Brian De Palma has had an up-and-down career; crafting classics (Scarface), smashes (Mission: Impossible), and stinkers (The Bonfire Of The Vanities). His latest film, Passion, is a stylised remake with Rachel McAdams and Noomi Rapace as a viperish boss and her resentful protégé getting Sapphic and savage...
What was the appeal of Passion?
The producer of the original film is an admirer of my work and I saw all kinds of possibilities. I thought I could make it more sexy, more suspenseful and more mysterious by not revealing who the killer was halfway through the movie.
The film revisits motifs you’ve explored before: masks, twins, showers...
You don’t think about that consciously. When you read this script or you look at the [original] movie, you immediately get visual ideas to tell the story. You don’t say, “Oh, let’s use that series of shots I used in Dressed To Kill.”
How did you cast Noomi and Rachel?
Luck. I happened to run into another director who showed me Noomi’s Swedish movies; I said, “This is an interesting and exciting woman.” Rachel happens to be represented by the same manager. I’m sure they sat down and said, “This would be fun.”
Did they ramp up the lesbian dynamic?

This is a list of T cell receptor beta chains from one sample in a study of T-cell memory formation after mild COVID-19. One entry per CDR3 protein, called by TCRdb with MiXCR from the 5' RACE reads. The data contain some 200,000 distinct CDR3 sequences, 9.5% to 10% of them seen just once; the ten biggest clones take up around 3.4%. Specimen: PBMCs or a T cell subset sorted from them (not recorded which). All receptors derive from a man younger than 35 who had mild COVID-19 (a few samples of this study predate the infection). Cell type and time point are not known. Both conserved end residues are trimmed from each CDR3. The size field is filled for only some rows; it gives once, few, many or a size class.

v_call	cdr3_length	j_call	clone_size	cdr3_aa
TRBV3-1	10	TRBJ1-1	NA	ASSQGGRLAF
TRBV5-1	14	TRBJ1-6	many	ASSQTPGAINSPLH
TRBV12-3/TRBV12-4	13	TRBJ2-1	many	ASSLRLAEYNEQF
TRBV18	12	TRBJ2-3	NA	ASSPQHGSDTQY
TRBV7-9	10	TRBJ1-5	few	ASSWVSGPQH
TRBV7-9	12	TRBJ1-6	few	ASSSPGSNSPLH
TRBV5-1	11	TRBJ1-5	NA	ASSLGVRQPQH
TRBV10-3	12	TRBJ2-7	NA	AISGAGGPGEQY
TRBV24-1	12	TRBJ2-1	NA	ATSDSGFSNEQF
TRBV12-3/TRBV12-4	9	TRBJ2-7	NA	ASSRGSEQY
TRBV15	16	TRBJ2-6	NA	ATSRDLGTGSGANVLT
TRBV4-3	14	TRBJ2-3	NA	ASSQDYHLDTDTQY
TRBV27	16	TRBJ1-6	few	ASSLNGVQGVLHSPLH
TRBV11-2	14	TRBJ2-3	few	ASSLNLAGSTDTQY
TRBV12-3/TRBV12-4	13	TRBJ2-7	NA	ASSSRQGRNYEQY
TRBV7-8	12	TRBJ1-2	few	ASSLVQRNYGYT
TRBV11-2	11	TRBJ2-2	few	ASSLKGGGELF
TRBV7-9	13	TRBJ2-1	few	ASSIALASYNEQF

Absolutely. They toyed with that bold eroticism on the set. They wanted to take it even further. They were not afraid of nudity or eroticism.
Your stylised depictions of violence were controversial earlier in your career. Did you enjoy the notoriety?
You don’t realise when you put a movie out. The critical establishment comes in with all kind of preconceptions about ‘a Brian De Palma film’ – exploiting women, violence, Hitchcockian... all the usual catchphrases. An audience, and myself, tend to not think about that stuff at all. They just watch the movie.
Passion isn’t as explicitly violent as your earlier films. Has your attitude towards screen violence softened?
No. If I had a violent subject like Scarface today, it would still be that violent.
When you look back over your career, what are you most proud of?
I’ve made all kinds of films in all kinds of genres at all kinds of budgets, and all you can think about is the ones that last. They’re the ones that people talk to you about all the time, whether it’s Scarface or Carrie or Carlito’s Way. They’re the films I’ll be remembered by.
What do you think about Carrie being remade? Are you a tiny bit annoyed?
Not at all. I mean, I remade Scarface [Howard Hawks made the 1932 version]. If the material is good, and it can be made in a different take for a different generation, why not?
Are there any passion projects you wish you’d been able to make?
I wrote a couple more scripts in the style of Redacted that were very political, about our involvement in the wars in Iraq and Afghanistan, but I couldn’t get them financed.
What are you working on now?
I’ve been working on an old William Goldman script for a movie called Heat that was made with Burt Reynolds in the ’70s [actually 1986]. It’s an enforcer movie set in a casino town, and I’ve been adapting it to shoot in France. Jason Statham wants to play the lead.
Some directors would be resting on their laurels in their seventies, but at 72 you keep plugging away...
As long as I have ideas, I’ll keep making movies. When you stop getting ideas is when you should hang it up, but I’m not there yet.